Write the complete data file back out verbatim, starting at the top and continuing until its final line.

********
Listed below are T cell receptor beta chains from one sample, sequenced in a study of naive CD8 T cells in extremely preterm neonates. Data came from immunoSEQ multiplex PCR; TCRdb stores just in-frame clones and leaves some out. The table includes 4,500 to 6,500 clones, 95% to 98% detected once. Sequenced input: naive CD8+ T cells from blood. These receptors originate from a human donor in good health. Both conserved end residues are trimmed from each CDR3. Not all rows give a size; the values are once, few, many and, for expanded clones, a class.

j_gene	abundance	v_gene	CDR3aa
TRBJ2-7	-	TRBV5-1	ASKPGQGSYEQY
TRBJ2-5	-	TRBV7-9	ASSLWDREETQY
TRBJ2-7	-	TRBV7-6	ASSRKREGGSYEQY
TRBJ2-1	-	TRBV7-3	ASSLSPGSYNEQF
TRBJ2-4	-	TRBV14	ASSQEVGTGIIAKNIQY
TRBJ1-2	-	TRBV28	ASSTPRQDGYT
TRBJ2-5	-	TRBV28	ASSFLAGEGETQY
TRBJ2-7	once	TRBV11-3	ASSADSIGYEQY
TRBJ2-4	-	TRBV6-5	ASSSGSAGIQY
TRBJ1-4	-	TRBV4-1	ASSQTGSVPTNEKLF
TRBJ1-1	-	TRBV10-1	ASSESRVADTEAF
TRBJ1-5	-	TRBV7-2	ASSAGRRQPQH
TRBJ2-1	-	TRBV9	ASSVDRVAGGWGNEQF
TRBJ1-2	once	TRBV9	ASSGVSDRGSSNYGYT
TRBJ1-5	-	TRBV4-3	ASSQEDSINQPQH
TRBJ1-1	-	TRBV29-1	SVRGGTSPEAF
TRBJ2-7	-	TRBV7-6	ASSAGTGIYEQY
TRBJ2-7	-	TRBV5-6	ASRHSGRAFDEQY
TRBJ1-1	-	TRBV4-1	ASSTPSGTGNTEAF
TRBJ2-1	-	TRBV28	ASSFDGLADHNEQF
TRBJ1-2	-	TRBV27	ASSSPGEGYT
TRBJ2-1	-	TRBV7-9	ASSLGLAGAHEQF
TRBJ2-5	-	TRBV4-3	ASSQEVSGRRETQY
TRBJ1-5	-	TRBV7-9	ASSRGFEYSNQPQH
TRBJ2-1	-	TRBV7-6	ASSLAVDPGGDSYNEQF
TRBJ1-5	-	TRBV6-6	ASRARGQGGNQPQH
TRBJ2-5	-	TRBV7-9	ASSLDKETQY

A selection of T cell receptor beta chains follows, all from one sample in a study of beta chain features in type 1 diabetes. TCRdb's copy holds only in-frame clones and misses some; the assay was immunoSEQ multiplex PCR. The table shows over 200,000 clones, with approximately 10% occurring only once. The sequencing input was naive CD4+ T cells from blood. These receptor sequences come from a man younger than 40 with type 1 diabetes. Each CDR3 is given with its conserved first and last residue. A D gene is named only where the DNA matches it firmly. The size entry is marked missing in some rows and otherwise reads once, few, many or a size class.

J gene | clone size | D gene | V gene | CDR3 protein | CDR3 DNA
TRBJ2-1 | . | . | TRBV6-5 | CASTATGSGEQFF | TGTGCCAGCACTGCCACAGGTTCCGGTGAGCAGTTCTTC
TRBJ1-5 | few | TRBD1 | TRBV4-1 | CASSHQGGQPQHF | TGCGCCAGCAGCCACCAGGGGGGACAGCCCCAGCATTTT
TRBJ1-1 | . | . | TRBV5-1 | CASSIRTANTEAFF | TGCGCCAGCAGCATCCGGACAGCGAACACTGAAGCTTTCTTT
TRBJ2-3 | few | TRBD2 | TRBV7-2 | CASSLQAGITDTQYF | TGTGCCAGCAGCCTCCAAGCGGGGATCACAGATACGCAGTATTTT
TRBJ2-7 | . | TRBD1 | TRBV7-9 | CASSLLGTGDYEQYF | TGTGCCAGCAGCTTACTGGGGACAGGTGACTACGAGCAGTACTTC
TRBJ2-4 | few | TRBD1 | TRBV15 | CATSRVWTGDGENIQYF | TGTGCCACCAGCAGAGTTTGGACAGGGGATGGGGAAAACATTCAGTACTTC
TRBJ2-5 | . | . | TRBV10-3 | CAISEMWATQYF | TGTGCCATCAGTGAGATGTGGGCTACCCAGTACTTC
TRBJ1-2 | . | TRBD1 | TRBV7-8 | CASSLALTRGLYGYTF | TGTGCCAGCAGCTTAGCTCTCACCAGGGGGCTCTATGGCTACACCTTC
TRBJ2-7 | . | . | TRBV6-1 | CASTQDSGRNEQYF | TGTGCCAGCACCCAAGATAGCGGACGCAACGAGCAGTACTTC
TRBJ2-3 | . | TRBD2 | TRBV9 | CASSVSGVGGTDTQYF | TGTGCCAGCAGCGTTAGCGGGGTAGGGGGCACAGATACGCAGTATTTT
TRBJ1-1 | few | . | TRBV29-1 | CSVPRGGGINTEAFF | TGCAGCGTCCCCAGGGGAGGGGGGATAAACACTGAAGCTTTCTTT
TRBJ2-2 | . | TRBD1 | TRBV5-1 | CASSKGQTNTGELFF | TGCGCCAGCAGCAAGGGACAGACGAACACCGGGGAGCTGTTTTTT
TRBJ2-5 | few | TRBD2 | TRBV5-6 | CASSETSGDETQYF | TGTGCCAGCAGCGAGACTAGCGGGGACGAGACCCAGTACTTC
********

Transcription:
Listed below are T cell receptor beta chains from one sample, sequenced in a study of naive CD8 T cells in extremely preterm neonates. Data came from immunoSEQ multiplex PCR; TCRdb stores just in-frame clones and leaves some out. The table includes 4,500 to 6,500 clones, 95% to 98% detected once. Sequenced input: naive CD8+ T cells from blood. These receptors originate from a human donor in good health. Both conserved end residues are trimmed from each CDR3. Not all rows give a size; the values are once, few, many and, for expanded clones, a class.

j_gene	abundance	v_gene	CDR3aa
TRBJ2-7	-	TRBV5-1	ASKPGQGSYEQY
TRBJ2-5	-	TRBV7-9	ASSLWDREETQY
TRBJ2-7	-	TRBV7-6	ASSRKREGGSYEQY
TRBJ2-1	-	TRBV7-3	ASSLSPGSYNEQF
TRBJ2-4	-	TRBV14	ASSQEVGTGIIAKNIQY
TRBJ1-2	-	TRBV28	ASSTPRQDGYT
TRBJ2-5	-	TRBV28	ASSFLAGEGETQY
TRBJ2-7	once	TRBV11-3	ASSADSIGYEQY
TRBJ2-4	-	TRBV6-5	ASSSGSAGIQY
TRBJ1-4	-	TRBV4-1	ASSQTGSVPTNEKLF
TRBJ1-1	-	TRBV10-1	ASSESRVADTEAF
TRBJ1-5	-	TRBV7-2	ASSAGRRQPQH
TRBJ2-1	-	TRBV9	ASSVDRVAGGWGNEQF
TRBJ1-2	once	TRBV9	ASSGVSDRGSSNYGYT
TRBJ1-5	-	TRBV4-3	ASSQEDSINQPQH
TRBJ1-1	-	TRBV29-1	SVRGGTSPEAF
TRBJ2-7	-	TRBV7-6	ASSAGTGIYEQY
TRBJ2-7	-	TRBV5-6	ASRHSGRAFDEQY
TRBJ1-1	-	TRBV4-1	ASSTPSGTGNTEAF
TRBJ2-1	-	TRBV28	ASSFDGLADHNEQF
TRBJ1-2	-	TRBV27	ASSSPGEGYT
TRBJ2-1	-	TRBV7-9	ASSLGLAGAHEQF
TRBJ2-5	-	TRBV4-3	ASSQEVSGRRETQY
TRBJ1-5	-	TRBV7-9	ASSRGFEYSNQPQH
TRBJ2-1	-	TRBV7-6	ASSLAVDPGGDSYNEQF
TRBJ1-5	-	TRBV6-6	ASRARGQGGNQPQH
TRBJ2-5	-	TRBV7-9	ASSLDKETQY

A selection of T cell receptor beta chains follows, all from one sample in a study of beta chain features in type 1 diabetes. TCRdb's copy holds only in-frame clones and misses some; the assay was immunoSEQ multiplex PCR. The table shows over 200,000 clones, with approximately 10% occurring only once. The sequencing input was naive CD4+ T cells from blood. These receptor sequences come from a man younger than 40 with type 1 diabetes. Each CDR3 is given with its conserved first and last residue. A D gene is named only where the DNA matches it firmly. The size entry is marked missing in some rows and otherwise reads once, few, many or a size class.

J gene | clone size | D gene | V gene | CDR3 protein | CDR3 DNA
TRBJ2-1 | . | . | TRBV6-5 | CASTATGSGEQFF | TGTGCCAGCACTGCCACAGGTTCCGGTGAGCAGTTCTTC
TRBJ1-5 | few | TRBD1 | TRBV4-1 | CASSHQGGQPQHF | TGCGCCAGCAGCCACCAGGGGGGACAGCCCCAGCATTTT
TRBJ1-1 | . | . | TRBV5-1 | CASSIRTANTEAFF | TGCGCCAGCAGCATCCGGACAGCGAACACTGAAGCTTTCTTT
TRBJ2-3 | few | TRBD2 | TRBV7-2 | CASSLQAGITDTQYF | TGTGCCAGCAGCCTCCAAGCGGGGATCACAGATACGCAGTATTTT
TRBJ2-7 | . | TRBD1 | TRBV7-9 | CASSLLGTGDYEQYF | TGTGCCAGCAGCTTACTGGGGACAGGTGACTACGAGCAGTACTTC
TRBJ2-4 | few | TRBD1 | TRBV15 | CATSRVWTGDGENIQYF | TGTGCCACCAGCAGAGTTTGGACAGGGGATGGGGAAAACATTCAGTACTTC
TRBJ2-5 | . | . | TRBV10-3 | CAISEMWATQYF | TGTGCCATCAGTGAGATGTGGGCTACCCAGTACTTC
TRBJ1-2 | . | TRBD1 | TRBV7-8 | CASSLALTRGLYGYTF | TGTGCCAGCAGCTTAGCTCTCACCAGGGGGCTCTATGGCTACACCTTC
TRBJ2-7 | . | . | TRBV6-1 | CASTQDSGRNEQYF | TGTGCCAGCACCCAAGATAGCGGACGCAACGAGCAGTACTTC
TRBJ2-3 | . | TRBD2 | TRBV9 | CASSVSGVGGTDTQYF | TGTGCCAGCAGCGTTAGCGGGGTAGGGGGCACAGATACGCAGTATTTT
TRBJ1-1 | few | . | TRBV29-1 | CSVPRGGGINTEAFF | TGCAGCGTCCCCAGGGGAGGGGGGATAAACACTGAAGCTTTCTTT
TRBJ2-2 | . | TRBD1 | TRBV5-1 | CASSKGQTNTGELFF | TGCGCCAGCAGCAAGGGACAGACGAACACCGGGGAGCTGTTTTTT
TRBJ2-5 | few | TRBD2 | TRBV5-6 | CASSETSGDETQYF | TGTGCCAGCAGCGAGACTAGCGGGGACGAGACCCAGTACTTC